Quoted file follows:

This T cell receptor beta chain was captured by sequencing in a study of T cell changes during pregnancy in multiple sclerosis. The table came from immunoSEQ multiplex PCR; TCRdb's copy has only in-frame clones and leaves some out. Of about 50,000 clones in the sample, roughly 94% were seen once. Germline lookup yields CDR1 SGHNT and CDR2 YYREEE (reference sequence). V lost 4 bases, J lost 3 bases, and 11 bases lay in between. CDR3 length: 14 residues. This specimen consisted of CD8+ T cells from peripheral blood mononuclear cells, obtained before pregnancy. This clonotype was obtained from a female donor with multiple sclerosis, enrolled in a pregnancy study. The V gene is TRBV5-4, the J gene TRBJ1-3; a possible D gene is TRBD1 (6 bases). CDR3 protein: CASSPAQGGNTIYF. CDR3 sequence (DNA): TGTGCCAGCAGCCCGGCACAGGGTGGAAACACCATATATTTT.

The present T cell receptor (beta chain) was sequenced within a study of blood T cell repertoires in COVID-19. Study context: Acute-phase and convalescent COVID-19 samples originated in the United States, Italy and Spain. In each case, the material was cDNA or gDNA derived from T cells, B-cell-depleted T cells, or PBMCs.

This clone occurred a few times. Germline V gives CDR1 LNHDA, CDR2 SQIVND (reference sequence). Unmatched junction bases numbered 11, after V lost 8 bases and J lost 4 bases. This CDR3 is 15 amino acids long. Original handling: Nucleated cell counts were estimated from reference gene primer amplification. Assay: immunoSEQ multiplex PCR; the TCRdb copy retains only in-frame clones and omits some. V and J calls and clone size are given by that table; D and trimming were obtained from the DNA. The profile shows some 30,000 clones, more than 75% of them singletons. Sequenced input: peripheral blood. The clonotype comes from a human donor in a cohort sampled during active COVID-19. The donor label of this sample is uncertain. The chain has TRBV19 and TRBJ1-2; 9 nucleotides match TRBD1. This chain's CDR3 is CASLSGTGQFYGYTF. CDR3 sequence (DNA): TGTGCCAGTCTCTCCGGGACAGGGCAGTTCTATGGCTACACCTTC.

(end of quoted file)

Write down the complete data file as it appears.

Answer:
This T cell receptor beta chain was captured by sequencing in a study of T cell changes during pregnancy in multiple sclerosis. The table came from immunoSEQ multiplex PCR; TCRdb's copy has only in-frame clones and leaves some out. Of about 50,000 clones in the sample, roughly 94% were seen once. Germline lookup yields CDR1 SGHNT and CDR2 YYREEE (reference sequence). V lost 4 bases, J lost 3 bases, and 11 bases lay in between. CDR3 length: 14 residues. This specimen consisted of CD8+ T cells from peripheral blood mononuclear cells, obtained before pregnancy. This clonotype was obtained from a female donor with multiple sclerosis, enrolled in a pregnancy study. The V gene is TRBV5-4, the J gene TRBJ1-3; a possible D gene is TRBD1 (6 bases). CDR3 protein: CASSPAQGGNTIYF. CDR3 sequence (DNA): TGTGCCAGCAGCCCGGCACAGGGTGGAAACACCATATATTTT.

The present T cell receptor (beta chain) was sequenced within a study of blood T cell repertoires in COVID-19. Study context: Acute-phase and convalescent COVID-19 samples originated in the United States, Italy and Spain. In each case, the material was cDNA or gDNA derived from T cells, B-cell-depleted T cells, or PBMCs.

This clone occurred a few times. Germline V gives CDR1 LNHDA, CDR2 SQIVND (reference sequence). Unmatched junction bases numbered 11, after V lost 8 bases and J lost 4 bases. This CDR3 is 15 amino acids long. Original handling: Nucleated cell counts were estimated from reference gene primer amplification. Assay: immunoSEQ multiplex PCR; the TCRdb copy retains only in-frame clones and omits some. V and J calls and clone size are given by that table; D and trimming were obtained from the DNA. The profile shows some 30,000 clones, more than 75% of them singletons. Sequenced input: peripheral blood. The clonotype comes from a human donor in a cohort sampled during active COVID-19. The donor label of this sample is uncertain. The chain has TRBV19 and TRBJ1-2; 9 nucleotides match TRBD1. This chain's CDR3 is CASLSGTGQFYGYTF. CDR3 sequence (DNA): TGTGCCAGTCTCTCCGGGACAGGGCAGTTCTATGGCTACACCTTC.